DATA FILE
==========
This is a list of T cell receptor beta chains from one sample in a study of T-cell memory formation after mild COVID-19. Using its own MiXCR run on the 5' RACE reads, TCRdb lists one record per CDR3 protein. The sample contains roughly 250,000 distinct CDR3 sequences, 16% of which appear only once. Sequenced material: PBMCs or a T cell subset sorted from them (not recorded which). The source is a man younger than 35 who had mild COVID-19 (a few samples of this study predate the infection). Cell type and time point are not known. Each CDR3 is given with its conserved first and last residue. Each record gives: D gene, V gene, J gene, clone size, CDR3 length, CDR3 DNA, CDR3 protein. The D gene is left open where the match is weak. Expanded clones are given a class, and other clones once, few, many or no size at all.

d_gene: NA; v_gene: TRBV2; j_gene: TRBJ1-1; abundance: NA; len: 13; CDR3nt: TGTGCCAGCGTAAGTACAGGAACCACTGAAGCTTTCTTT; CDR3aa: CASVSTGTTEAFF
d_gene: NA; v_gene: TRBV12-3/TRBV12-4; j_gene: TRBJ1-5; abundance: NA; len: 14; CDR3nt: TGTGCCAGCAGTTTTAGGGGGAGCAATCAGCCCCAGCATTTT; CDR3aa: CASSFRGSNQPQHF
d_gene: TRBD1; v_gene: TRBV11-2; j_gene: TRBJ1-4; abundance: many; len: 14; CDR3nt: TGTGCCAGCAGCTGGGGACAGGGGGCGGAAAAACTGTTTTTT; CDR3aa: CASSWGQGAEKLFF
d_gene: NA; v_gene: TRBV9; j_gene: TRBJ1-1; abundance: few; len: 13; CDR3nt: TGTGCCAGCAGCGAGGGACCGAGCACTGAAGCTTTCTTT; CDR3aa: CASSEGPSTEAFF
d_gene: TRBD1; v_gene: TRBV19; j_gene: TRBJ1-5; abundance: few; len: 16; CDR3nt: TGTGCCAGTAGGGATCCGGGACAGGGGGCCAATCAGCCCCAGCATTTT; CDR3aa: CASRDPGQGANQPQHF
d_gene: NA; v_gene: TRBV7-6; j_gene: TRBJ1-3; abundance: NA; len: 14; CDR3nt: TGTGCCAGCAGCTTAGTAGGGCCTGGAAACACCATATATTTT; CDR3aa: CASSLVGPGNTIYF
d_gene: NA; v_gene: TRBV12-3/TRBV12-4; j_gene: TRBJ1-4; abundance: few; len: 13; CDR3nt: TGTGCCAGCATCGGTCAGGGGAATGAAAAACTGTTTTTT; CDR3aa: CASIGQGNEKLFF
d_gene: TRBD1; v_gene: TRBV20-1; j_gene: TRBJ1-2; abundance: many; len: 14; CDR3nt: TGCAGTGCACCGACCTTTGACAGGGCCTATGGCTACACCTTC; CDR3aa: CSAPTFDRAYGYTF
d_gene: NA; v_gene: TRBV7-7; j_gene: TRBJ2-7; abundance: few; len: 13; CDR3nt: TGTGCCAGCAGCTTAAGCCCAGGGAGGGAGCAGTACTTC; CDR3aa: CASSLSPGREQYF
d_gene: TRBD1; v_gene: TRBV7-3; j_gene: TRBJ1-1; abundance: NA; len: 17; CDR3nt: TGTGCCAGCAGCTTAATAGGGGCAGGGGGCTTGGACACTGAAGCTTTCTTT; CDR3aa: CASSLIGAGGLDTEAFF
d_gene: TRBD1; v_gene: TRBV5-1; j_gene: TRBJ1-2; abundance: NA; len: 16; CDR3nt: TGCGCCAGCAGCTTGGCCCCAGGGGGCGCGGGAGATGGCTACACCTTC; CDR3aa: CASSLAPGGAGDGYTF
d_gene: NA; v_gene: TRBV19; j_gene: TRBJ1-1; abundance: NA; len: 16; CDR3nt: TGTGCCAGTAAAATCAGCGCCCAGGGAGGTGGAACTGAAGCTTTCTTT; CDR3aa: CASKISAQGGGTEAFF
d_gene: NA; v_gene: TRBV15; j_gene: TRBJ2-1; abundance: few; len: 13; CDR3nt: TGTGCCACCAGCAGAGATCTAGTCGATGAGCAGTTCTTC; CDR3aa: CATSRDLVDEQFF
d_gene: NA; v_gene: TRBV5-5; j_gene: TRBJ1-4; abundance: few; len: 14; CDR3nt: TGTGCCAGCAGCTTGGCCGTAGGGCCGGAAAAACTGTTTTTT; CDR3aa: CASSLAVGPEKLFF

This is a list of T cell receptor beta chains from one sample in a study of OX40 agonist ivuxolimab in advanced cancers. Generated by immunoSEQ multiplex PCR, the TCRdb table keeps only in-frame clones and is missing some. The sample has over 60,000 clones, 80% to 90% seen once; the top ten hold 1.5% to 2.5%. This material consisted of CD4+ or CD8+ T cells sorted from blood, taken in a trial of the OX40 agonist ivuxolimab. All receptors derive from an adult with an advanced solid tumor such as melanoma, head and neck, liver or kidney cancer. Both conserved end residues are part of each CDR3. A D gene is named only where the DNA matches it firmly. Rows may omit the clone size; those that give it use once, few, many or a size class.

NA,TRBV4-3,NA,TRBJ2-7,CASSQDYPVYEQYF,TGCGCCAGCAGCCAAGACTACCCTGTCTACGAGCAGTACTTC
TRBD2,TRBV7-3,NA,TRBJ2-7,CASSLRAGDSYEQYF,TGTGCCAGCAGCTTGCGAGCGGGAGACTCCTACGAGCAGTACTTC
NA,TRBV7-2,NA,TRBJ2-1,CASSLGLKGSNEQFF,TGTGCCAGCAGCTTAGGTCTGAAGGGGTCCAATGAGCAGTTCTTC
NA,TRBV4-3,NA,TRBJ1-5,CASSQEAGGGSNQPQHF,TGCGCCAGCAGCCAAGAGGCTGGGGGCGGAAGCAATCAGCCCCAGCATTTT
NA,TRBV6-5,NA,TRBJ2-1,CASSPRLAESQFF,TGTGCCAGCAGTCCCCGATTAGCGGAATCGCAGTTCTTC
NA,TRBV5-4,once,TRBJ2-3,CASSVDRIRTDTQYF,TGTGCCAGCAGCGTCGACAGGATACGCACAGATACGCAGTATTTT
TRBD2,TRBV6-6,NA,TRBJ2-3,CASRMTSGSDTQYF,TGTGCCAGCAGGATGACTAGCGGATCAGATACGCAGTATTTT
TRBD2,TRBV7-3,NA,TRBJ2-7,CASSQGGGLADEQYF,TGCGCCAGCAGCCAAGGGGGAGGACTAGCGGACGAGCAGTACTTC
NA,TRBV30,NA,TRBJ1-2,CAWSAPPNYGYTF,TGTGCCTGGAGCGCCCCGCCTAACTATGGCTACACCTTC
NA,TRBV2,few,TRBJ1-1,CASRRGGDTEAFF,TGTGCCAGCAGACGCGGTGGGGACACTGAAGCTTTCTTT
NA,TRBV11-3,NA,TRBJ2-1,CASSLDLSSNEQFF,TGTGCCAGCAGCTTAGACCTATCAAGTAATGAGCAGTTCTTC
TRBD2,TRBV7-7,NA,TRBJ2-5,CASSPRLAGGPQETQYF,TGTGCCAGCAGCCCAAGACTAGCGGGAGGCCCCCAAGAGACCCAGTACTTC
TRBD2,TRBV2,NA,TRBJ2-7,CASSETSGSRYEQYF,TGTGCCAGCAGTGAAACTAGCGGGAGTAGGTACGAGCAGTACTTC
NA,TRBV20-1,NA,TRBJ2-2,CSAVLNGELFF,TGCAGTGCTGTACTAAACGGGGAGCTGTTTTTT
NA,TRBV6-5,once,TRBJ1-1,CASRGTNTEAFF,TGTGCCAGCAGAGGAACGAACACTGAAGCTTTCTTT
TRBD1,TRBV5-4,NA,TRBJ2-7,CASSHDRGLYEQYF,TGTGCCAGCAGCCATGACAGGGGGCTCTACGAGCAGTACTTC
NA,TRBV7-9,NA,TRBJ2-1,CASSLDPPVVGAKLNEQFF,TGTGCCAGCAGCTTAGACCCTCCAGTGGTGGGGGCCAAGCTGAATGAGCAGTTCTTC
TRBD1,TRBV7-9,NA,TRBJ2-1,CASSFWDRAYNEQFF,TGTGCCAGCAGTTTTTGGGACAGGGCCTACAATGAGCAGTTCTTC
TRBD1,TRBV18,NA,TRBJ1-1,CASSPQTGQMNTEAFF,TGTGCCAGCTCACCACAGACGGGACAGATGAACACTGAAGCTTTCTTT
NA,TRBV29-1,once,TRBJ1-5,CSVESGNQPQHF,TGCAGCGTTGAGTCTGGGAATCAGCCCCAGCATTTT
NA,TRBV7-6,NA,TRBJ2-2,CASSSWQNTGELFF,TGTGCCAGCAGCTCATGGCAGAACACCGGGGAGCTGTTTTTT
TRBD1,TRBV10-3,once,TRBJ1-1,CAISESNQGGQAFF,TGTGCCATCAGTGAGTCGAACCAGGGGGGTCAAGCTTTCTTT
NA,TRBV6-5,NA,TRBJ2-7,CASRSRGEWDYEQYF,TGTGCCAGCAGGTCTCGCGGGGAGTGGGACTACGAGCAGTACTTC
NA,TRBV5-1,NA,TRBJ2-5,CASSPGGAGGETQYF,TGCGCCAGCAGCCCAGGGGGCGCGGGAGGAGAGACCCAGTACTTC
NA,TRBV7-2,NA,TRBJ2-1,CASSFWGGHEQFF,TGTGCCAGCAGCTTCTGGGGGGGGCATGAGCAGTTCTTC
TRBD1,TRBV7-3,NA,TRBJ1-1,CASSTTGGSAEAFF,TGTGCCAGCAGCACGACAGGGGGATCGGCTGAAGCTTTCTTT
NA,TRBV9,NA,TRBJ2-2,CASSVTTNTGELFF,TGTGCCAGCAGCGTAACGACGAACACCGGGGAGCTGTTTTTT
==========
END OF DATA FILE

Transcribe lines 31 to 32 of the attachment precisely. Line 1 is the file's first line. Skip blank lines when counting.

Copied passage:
NA,TRBV6-5,once,TRBJ1-1,CASRGTNTEAFF,TGTGCCAGCAGAGGAACGAACACTGAAGCTTTCTTT
TRBD1,TRBV5-4,NA,TRBJ2-7,CASSHDRGLYEQYF,TGTGCCAGCAGCCATGACAGGGGGCTCTACGAGCAGTACTTC